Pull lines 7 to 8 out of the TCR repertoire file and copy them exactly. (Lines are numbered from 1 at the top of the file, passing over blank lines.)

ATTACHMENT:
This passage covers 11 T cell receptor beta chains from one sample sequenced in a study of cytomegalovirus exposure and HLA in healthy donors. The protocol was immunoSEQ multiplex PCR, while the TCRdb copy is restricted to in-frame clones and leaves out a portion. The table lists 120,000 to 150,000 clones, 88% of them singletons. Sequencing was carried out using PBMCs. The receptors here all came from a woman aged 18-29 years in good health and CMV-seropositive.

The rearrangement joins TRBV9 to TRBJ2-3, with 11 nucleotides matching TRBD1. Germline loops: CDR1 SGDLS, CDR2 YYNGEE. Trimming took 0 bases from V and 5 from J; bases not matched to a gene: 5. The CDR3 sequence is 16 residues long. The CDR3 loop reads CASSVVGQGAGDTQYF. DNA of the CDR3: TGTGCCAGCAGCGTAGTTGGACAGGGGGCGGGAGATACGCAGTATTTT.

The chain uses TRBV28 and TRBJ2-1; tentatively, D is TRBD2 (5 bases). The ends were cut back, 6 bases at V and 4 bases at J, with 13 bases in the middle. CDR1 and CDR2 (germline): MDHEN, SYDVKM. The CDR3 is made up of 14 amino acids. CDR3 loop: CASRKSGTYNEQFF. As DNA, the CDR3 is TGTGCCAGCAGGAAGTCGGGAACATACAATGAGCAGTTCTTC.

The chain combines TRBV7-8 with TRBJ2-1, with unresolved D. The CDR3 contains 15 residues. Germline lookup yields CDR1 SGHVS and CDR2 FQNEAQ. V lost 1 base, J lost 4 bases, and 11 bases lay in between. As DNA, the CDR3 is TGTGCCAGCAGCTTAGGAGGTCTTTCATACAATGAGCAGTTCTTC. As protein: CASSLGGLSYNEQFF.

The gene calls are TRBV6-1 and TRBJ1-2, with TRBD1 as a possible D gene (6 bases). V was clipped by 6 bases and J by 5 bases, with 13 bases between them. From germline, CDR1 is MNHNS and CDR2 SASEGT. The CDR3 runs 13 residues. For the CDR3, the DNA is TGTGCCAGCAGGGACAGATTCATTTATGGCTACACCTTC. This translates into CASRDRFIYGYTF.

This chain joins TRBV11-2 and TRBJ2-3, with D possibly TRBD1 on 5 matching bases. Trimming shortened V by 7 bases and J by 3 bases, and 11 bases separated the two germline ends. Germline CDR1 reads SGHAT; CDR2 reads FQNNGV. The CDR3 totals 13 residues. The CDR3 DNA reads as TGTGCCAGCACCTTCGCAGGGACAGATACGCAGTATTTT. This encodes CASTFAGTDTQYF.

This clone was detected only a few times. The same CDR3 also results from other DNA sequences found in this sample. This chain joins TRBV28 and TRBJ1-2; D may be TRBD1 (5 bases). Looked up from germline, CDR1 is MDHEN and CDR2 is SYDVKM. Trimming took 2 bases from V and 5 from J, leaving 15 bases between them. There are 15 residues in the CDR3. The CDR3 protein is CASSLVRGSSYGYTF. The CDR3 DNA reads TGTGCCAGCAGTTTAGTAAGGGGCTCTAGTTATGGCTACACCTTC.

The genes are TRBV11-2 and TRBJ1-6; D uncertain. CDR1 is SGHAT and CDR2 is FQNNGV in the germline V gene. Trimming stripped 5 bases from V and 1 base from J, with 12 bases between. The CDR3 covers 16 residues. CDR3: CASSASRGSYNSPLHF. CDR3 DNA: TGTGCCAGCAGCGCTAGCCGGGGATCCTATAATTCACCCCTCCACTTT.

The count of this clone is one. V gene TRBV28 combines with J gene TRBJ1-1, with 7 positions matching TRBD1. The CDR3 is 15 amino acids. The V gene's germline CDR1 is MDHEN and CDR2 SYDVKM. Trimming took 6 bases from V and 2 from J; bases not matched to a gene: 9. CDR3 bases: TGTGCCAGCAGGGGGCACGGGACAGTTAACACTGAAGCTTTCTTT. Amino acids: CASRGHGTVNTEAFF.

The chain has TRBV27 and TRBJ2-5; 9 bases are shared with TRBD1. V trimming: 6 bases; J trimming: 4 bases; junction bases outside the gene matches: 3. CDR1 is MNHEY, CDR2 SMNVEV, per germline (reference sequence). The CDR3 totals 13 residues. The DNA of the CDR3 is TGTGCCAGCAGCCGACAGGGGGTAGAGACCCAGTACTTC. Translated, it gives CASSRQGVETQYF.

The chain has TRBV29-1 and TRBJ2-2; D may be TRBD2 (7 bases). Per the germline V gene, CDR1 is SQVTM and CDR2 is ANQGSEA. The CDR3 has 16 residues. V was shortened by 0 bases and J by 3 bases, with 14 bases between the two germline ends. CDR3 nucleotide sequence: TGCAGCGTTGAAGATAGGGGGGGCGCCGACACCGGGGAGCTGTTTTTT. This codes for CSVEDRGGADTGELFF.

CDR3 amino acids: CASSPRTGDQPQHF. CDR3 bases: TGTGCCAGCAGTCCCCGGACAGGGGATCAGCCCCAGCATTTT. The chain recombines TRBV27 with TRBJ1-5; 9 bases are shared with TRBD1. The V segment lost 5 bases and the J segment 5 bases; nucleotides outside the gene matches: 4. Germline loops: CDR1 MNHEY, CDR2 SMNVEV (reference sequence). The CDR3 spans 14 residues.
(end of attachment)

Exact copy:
This clone was detected only a few times. The same CDR3 also results from other DNA sequences found in this sample. This chain joins TRBV28 and TRBJ1-2; D may be TRBD1 (5 bases). Looked up from germline, CDR1 is MDHEN and CDR2 is SYDVKM. Trimming took 2 bases from V and 5 from J, leaving 15 bases between them. There are 15 residues in the CDR3. The CDR3 protein is CASSLVRGSSYGYTF. The CDR3 DNA reads TGTGCCAGCAGTTTAGTAAGGGGCTCTAGTTATGGCTACACCTTC.

The genes are TRBV11-2 and TRBJ1-6; D uncertain. CDR1 is SGHAT and CDR2 is FQNNGV in the germline V gene. Trimming stripped 5 bases from V and 1 base from J, with 12 bases between. The CDR3 covers 16 residues. CDR3: CASSASRGSYNSPLHF. CDR3 DNA: TGTGCCAGCAGCGCTAGCCGGGGATCCTATAATTCACCCCTCCACTTT.